Physical activity has been associated with reduced oxidative stress (OS) in observational studies and clinical trials.
The purpose of this systematic review and meta-analysis of controlled trials was to determine the effect of physical exercise on OS parameters.
We conducted a systematic review of the literature up to March 2016 that included the following databases: PubMed, SCOPUS, and Web of Science. A keyword combination referring to exercise training and OS was included as part of a more thorough search process. We also manually searched the reference lists of the articles. From an initial 1573 references, we included 30 controlled trials (1346 participants) in the qualitative analysis, 19 of which were included in the meta-analysis. All trials were conducted in humans and had at least one exercise intervention and a paired control group. Using a standardized protocol, two investigators independently abstracted data on study design, sample size, participant characteristics, intervention, follow-up duration, outcomes, and quantitative data for the meta-analysis. Thus, the investigators independently assigned quality scores with a methodological quality assessment (MQA).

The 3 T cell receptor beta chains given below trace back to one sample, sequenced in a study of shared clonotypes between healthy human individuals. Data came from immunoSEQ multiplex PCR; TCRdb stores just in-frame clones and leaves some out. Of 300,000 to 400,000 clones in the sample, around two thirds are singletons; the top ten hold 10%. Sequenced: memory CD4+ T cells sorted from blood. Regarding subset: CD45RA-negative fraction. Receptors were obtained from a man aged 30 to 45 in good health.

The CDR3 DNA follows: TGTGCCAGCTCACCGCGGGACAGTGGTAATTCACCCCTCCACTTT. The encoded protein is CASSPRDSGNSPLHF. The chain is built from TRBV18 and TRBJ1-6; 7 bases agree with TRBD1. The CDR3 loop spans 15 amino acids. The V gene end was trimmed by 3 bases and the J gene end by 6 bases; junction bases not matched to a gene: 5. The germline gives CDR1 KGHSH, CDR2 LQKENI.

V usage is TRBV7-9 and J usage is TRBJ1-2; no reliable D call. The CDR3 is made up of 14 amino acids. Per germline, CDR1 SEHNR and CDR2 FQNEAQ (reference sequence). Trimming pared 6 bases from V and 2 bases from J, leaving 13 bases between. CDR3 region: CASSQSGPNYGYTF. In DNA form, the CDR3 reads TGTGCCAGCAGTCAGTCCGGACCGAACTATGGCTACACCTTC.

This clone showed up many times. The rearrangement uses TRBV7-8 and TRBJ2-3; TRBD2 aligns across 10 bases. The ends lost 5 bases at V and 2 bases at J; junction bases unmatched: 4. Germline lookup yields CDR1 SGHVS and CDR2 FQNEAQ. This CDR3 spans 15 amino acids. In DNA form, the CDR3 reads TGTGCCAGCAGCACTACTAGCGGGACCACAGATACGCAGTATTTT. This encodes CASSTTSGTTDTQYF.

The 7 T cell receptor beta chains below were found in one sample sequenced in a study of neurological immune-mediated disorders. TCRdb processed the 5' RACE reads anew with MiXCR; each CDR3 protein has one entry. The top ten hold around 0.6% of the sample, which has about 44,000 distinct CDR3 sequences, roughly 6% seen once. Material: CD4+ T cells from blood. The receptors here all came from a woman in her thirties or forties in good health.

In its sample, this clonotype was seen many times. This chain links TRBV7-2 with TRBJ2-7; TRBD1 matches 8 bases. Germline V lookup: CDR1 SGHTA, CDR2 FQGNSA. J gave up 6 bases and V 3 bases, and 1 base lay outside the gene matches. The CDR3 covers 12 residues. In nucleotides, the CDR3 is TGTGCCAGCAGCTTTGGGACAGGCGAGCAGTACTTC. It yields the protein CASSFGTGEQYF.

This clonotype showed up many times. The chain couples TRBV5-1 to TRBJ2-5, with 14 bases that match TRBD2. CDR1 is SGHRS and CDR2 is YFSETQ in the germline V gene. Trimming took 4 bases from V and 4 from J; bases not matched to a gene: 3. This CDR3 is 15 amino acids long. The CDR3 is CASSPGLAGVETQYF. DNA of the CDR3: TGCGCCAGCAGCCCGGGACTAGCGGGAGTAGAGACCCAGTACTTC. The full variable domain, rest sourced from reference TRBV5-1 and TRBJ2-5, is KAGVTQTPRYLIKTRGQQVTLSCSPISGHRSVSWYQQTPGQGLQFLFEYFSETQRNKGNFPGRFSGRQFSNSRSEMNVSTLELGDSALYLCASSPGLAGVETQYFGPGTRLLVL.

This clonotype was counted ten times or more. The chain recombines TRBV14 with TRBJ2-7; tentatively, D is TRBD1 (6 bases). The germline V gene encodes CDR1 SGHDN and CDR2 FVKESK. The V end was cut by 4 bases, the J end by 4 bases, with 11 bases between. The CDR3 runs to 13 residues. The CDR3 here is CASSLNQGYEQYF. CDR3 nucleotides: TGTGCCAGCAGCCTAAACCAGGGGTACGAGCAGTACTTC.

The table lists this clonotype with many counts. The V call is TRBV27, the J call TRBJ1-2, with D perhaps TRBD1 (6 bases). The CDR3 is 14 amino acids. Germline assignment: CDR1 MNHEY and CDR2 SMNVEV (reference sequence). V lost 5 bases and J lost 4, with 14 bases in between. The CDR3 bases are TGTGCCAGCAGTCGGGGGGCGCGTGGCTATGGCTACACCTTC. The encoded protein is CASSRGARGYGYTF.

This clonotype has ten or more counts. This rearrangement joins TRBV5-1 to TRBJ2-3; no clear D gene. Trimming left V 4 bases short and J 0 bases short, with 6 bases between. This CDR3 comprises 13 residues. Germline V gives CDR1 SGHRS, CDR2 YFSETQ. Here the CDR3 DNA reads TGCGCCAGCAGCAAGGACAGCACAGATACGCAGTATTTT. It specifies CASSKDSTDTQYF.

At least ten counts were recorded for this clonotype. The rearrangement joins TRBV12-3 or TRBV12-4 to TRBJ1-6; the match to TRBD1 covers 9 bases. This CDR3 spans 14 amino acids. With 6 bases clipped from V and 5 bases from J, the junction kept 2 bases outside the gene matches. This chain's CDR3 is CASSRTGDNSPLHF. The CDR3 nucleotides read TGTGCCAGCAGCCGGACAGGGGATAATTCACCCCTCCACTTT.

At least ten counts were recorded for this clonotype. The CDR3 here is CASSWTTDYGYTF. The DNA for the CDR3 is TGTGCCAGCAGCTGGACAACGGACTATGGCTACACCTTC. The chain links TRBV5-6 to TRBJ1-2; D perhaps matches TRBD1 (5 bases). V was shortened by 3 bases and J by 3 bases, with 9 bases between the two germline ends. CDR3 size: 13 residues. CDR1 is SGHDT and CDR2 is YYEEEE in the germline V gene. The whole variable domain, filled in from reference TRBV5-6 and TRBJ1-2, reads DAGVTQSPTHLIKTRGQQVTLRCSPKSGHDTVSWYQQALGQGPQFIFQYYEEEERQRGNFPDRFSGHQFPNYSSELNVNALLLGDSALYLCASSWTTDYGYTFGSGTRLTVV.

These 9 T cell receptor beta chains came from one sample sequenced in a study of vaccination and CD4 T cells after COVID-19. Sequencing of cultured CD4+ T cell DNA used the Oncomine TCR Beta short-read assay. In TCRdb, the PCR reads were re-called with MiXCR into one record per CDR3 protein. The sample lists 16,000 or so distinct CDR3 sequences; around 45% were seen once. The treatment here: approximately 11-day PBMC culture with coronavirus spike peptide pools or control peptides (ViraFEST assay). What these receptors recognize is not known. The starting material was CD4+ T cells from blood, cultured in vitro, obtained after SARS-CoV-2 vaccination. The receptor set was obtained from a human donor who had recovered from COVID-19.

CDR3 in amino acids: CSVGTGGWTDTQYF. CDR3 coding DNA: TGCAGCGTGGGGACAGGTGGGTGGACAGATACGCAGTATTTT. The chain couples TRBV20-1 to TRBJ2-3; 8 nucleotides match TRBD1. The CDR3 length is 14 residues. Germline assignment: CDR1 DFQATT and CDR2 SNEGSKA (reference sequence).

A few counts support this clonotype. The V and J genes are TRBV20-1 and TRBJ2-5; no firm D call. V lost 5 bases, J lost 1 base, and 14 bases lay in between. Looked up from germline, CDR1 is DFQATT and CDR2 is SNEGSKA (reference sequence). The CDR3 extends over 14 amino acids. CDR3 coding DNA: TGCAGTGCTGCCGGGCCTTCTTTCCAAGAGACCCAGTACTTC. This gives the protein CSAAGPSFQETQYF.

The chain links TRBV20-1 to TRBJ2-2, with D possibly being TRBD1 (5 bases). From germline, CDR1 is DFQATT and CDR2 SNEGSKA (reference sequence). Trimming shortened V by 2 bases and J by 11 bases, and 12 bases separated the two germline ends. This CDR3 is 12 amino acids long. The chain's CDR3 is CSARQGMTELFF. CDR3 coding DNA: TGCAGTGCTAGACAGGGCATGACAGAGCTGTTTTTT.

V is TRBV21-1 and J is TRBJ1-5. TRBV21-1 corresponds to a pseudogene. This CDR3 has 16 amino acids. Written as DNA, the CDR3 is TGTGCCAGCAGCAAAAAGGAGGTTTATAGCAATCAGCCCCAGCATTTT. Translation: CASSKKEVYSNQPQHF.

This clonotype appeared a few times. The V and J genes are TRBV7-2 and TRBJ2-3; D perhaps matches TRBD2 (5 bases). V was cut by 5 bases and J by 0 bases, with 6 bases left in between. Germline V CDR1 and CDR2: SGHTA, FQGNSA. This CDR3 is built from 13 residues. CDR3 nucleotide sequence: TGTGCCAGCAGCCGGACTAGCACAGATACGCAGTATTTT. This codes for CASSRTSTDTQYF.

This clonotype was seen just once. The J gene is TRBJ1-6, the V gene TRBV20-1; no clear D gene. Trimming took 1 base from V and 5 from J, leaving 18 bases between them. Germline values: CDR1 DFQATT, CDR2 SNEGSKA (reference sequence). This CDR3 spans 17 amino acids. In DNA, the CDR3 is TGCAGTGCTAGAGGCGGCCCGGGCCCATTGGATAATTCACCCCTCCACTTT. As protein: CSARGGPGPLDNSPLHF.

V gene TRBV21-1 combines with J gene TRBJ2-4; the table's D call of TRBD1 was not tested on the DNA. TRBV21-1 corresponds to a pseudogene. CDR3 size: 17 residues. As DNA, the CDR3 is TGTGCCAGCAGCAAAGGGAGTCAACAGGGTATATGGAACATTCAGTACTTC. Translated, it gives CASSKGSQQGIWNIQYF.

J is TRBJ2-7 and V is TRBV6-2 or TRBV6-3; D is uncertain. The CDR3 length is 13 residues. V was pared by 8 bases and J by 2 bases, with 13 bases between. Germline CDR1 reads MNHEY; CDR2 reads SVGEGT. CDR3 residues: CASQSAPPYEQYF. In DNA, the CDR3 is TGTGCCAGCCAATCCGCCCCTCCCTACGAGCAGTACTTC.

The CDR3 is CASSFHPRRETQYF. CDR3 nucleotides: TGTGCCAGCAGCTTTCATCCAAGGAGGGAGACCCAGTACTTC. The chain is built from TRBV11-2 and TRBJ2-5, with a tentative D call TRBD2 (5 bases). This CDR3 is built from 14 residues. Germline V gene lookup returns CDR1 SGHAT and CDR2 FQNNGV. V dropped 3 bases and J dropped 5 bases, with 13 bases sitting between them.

The agreement level between the reviewers was 85.3 %. Discrepancies were solved in a consensus meeting. The MQA showed a total score in the quality index between 40 and 90 % and a mean quality of 55 %. Further, in a random-effects model, data from each trial were pooled and weighted by the inverse of the total variance. Physical training was associated with a significant reduction in pro-oxidant parameters (standard mean difference [SMD] -1.08; 95 % confidence interval [CI] -1.57 to -0.58; p < 0.001) and an increase in antioxidant capacity (SMD 1.45; 95 % CI 0.83-2.06; p < 0.001).
The pooled analysis revealed that regardless of intensity, volume, type of exercise, and studied population, the antioxidant indicators tended to increase and pro-oxidant indicators tended to decrease after training. Therefore, we conclude that exercise training seems to induce an antioxidant effect. Thus, it is suggested that people practice some kind of exercise to balance the redox state, regardless of their health status, to improve health-related outcomes.